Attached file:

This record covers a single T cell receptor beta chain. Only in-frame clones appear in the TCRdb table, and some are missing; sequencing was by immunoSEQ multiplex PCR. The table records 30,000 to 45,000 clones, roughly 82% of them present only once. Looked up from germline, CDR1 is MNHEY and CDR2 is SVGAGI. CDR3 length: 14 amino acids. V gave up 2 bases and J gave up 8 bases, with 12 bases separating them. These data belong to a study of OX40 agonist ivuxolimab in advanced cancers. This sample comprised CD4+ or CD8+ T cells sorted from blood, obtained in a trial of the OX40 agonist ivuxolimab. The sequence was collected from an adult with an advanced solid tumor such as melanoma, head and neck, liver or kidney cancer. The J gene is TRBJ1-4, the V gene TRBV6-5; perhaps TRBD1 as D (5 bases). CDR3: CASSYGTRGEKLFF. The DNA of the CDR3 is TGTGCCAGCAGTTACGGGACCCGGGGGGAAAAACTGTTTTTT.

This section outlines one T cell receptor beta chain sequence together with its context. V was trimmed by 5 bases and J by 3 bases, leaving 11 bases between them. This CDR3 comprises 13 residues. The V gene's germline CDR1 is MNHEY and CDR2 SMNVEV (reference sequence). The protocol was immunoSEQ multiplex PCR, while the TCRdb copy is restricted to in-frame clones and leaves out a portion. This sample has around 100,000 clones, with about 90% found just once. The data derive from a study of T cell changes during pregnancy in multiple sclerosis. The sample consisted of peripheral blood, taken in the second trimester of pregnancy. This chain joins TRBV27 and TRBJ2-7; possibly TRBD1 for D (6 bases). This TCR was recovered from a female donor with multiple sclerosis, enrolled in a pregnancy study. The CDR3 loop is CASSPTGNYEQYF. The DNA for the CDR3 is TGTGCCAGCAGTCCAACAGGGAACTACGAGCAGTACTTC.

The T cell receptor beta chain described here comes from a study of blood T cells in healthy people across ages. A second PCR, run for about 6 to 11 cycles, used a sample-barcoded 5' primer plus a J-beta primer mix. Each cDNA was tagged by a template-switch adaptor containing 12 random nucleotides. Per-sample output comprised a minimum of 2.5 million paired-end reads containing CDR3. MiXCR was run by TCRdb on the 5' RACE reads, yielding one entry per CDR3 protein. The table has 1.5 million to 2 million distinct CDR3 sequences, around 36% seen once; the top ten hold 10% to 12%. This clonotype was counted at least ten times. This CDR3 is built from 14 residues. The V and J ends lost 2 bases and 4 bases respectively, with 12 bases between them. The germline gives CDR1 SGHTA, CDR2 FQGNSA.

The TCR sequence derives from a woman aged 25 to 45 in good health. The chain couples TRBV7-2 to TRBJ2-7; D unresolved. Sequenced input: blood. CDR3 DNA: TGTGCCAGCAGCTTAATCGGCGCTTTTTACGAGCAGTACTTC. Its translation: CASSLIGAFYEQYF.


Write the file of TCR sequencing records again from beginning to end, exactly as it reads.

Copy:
This record covers a single T cell receptor beta chain. Only in-frame clones appear in the TCRdb table, and some are missing; sequencing was by immunoSEQ multiplex PCR. The table records 30,000 to 45,000 clones, roughly 82% of them present only once. Looked up from germline, CDR1 is MNHEY and CDR2 is SVGAGI. CDR3 length: 14 amino acids. V gave up 2 bases and J gave up 8 bases, with 12 bases separating them. These data belong to a study of OX40 agonist ivuxolimab in advanced cancers. This sample comprised CD4+ or CD8+ T cells sorted from blood, obtained in a trial of the OX40 agonist ivuxolimab. The sequence was collected from an adult with an advanced solid tumor such as melanoma, head and neck, liver or kidney cancer. The J gene is TRBJ1-4, the V gene TRBV6-5; perhaps TRBD1 as D (5 bases). CDR3: CASSYGTRGEKLFF. The DNA of the CDR3 is TGTGCCAGCAGTTACGGGACCCGGGGGGAAAAACTGTTTTTT.

This section outlines one T cell receptor beta chain sequence together with its context. V was trimmed by 5 bases and J by 3 bases, leaving 11 bases between them. This CDR3 comprises 13 residues. The V gene's germline CDR1 is MNHEY and CDR2 SMNVEV (reference sequence). The protocol was immunoSEQ multiplex PCR, while the TCRdb copy is restricted to in-frame clones and leaves out a portion. This sample has around 100,000 clones, with about 90% found just once. The data derive from a study of T cell changes during pregnancy in multiple sclerosis. The sample consisted of peripheral blood, taken in the second trimester of pregnancy. This chain joins TRBV27 and TRBJ2-7; possibly TRBD1 for D (6 bases). This TCR was recovered from a female donor with multiple sclerosis, enrolled in a pregnancy study. The CDR3 loop is CASSPTGNYEQYF. The DNA for the CDR3 is TGTGCCAGCAGTCCAACAGGGAACTACGAGCAGTACTTC.

The T cell receptor beta chain described here comes from a study of blood T cells in healthy people across ages. A second PCR, run for about 6 to 11 cycles, used a sample-barcoded 5' primer plus a J-beta primer mix. Each cDNA was tagged by a template-switch adaptor containing 12 random nucleotides. Per-sample output comprised a minimum of 2.5 million paired-end reads containing CDR3. MiXCR was run by TCRdb on the 5' RACE reads, yielding one entry per CDR3 protein. The table has 1.5 million to 2 million distinct CDR3 sequences, around 36% seen once; the top ten hold 10% to 12%. This clonotype was counted at least ten times. This CDR3 is built from 14 residues. The V and J ends lost 2 bases and 4 bases respectively, with 12 bases between them. The germline gives CDR1 SGHTA, CDR2 FQGNSA.

The TCR sequence derives from a woman aged 25 to 45 in good health. The chain couples TRBV7-2 to TRBJ2-7; D unresolved. Sequenced input: blood. CDR3 DNA: TGTGCCAGCAGCTTAATCGGCGCTTTTTACGAGCAGTACTTC. Its translation: CASSLIGAFYEQYF.